It’s very easy to say the words, “Thank You”.
“Thank You.” See, I just said it.
But to say it and mean it are two different things, and can be difficult concepts to teach children. In the spirit of celebrating Thanksgiving, the holidays and the New Year I decided this would be a good opportunity to lay down the groundwork for defining gratitude to my 4-year-old. Here are some simple grown up concepts, which I have turned into kid-friendly tricks to teach my daughter how to be thankful, and really understand the significance behind them.
ABC’s To Donating
I’m not going to lie. I love spoiling my daughter. I love seeing the big smile that automatically appears on her face when I buy her a toy, craft or a princess dress she’s been dreaming about. I am even guilty of purchasing unnecessary knick-knacks for her just because I can’t handle hearing the disappointment in her voice. But when her school sent out a form about a clothing drive, I decided this was a great chance for me to explain and show her the importance of giving back and helping families in need. Instead of running solo to the store to pick up some pajamas and outerwear for the fundraiser, I hopped on the chance to turn this act of charity into a fun activity for both of us. I explained to her the meaning of donating and put her in charge of selecting the pieces. She was so excited to be given this big girl responsibility. It took her less than two minutes to choose pink pjs for a girl and blue for a boy (we’ll work on her creativity next time around ☺).
Three Words That Begin With G…
It’s hard for toddlers to understand the real value of money. When they ask for or receive a gift, the last thing they are thinking about is the price tag that comes with the present. But who can blame them, (I’m in my 30’s and sometimes get tripped up from this concept too). I needed to find a clever way to explain that being handed a gift is a very nice gesture, but shouldn’t be expected. I gave her a quick lesson about three important words that begin with G, giving, generosity and being gracious. I was pretty sure she got the gist and then she asked me for cookies and milk.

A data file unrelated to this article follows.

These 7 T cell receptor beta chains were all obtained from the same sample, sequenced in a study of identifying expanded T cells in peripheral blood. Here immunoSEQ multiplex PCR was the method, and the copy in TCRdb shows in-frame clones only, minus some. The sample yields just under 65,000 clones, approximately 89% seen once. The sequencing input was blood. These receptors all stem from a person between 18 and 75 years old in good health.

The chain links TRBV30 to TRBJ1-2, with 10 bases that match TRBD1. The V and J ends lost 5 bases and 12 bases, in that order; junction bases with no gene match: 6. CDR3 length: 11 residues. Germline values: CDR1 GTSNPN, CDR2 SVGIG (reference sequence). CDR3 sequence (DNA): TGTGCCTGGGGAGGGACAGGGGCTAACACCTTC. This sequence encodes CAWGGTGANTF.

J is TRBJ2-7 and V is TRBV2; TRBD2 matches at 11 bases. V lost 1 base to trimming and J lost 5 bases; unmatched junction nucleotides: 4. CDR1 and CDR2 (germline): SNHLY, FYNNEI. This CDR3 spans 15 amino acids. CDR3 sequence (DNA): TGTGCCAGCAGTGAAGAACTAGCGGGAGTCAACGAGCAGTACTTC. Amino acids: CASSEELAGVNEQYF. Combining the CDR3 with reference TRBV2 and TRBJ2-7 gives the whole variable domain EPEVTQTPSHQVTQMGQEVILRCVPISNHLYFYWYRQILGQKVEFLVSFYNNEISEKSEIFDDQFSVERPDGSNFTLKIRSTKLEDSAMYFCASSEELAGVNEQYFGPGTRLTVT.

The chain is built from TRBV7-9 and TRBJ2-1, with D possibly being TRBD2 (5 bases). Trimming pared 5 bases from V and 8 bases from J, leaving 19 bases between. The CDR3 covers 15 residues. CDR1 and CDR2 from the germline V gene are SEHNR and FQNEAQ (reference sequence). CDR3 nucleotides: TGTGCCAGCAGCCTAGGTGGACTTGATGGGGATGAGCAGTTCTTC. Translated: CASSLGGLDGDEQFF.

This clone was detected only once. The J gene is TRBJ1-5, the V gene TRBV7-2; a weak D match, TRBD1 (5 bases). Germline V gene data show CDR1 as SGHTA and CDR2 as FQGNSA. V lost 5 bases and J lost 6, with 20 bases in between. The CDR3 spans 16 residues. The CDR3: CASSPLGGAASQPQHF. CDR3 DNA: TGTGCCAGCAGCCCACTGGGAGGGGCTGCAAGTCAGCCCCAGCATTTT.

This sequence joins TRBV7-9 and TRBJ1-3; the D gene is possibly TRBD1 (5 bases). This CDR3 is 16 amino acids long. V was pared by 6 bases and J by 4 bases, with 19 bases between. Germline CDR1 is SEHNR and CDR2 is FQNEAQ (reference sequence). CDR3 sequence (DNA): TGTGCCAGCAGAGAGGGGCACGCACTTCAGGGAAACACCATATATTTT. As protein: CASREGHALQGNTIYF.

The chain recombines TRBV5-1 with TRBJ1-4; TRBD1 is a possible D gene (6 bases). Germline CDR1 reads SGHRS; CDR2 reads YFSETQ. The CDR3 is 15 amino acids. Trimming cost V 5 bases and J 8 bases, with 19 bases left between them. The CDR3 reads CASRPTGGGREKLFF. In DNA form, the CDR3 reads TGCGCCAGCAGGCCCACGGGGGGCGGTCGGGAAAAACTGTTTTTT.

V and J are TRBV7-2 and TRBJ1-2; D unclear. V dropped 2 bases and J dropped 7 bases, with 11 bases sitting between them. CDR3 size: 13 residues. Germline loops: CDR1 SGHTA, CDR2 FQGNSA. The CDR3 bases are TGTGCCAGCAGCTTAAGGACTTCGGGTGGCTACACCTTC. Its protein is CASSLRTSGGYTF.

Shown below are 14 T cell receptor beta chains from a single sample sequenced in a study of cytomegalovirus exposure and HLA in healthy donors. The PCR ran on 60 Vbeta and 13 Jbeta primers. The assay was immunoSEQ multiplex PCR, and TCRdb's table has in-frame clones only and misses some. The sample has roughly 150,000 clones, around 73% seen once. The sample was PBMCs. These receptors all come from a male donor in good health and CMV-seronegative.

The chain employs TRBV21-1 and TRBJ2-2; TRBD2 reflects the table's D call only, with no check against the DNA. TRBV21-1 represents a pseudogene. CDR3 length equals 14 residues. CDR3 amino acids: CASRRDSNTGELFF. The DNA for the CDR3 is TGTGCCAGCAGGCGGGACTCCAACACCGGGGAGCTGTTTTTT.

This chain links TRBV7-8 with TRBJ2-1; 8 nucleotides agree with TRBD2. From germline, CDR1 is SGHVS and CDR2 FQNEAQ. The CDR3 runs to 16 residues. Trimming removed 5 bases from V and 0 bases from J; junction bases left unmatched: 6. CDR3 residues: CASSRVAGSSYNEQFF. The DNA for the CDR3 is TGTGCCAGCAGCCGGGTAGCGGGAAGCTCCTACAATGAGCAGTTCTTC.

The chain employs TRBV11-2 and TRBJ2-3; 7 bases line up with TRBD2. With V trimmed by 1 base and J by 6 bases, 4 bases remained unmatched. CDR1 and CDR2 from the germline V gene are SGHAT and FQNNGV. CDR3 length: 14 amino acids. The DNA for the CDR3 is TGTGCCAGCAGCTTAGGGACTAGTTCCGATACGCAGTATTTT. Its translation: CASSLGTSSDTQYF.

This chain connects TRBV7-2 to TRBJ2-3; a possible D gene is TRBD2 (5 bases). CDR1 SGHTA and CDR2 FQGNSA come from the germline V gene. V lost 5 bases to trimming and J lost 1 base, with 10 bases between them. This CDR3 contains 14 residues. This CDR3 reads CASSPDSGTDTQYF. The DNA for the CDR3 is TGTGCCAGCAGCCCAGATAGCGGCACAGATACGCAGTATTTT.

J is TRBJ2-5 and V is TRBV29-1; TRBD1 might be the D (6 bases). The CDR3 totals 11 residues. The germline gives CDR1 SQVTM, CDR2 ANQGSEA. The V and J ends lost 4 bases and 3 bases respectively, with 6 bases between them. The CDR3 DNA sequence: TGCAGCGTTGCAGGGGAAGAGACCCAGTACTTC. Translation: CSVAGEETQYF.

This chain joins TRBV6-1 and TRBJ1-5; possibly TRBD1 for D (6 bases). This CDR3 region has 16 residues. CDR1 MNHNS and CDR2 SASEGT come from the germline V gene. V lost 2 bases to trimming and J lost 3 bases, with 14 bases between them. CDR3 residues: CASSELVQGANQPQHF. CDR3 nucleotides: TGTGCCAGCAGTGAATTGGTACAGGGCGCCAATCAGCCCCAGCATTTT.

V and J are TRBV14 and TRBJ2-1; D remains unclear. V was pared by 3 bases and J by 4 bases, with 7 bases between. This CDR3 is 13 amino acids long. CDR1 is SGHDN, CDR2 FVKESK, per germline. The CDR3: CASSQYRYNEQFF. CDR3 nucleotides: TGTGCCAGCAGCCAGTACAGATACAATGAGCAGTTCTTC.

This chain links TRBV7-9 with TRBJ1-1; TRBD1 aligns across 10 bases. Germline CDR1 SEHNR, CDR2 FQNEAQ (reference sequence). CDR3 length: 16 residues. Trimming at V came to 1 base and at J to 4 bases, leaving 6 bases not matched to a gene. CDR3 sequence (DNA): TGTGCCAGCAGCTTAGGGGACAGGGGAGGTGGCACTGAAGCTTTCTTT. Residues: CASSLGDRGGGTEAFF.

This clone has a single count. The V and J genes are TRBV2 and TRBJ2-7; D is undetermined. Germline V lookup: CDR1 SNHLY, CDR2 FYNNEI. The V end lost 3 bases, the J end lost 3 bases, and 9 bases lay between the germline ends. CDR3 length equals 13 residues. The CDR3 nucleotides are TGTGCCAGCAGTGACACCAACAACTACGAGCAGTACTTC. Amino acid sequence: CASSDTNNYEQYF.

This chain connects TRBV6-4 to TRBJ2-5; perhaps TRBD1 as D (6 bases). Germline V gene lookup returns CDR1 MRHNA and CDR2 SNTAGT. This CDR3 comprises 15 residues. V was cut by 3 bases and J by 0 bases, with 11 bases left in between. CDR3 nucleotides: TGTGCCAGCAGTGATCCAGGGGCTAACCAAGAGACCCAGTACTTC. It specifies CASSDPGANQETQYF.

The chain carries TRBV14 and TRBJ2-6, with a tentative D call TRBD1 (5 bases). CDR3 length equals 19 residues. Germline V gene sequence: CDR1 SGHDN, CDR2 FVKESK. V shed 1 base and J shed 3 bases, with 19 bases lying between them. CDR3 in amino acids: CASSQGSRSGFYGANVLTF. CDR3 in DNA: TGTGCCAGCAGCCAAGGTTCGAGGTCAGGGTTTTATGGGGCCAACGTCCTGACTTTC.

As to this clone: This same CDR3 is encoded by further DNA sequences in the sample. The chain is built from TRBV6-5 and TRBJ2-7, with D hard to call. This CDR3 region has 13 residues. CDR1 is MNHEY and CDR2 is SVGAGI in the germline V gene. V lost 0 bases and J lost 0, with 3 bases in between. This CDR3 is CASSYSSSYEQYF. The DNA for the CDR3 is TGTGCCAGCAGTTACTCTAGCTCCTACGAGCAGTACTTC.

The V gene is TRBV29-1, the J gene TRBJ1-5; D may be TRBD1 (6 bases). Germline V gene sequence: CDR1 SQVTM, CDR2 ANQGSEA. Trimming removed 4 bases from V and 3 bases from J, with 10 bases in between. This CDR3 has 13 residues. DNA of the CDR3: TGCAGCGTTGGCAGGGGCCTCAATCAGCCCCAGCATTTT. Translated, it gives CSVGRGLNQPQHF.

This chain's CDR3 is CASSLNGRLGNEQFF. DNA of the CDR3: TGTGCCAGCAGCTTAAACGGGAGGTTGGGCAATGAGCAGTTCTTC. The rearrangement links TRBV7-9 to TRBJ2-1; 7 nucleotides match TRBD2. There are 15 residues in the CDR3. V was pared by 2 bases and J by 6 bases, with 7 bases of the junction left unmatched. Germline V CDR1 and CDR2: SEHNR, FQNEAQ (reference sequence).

Mommy and Daddy Need To Do Their Homework Too
I overheard my husband telling our daughter that if she needs anything, she should just pick up the phone and call her grandparents. Although, this was an obvious joke to both of us, I feared that she could take this statement as 100% true, potentially creating our own “Veruca Salt.” No one can forget the infamous bratty character in Willy Wonka and the Chocolate Factory who expected to get everything by simply saying, “I want it now, daddy.” If you want to teach your kids how to be appreciative, then you have to practice what you preach. My first step is not being disappointed for what I don’t have, but being thankful for what I already do have (including the simple pleasures in life like the delicious cup of coffee I just brewed for myself).
Wishing all of you and your families a very Happy Thanksgiving.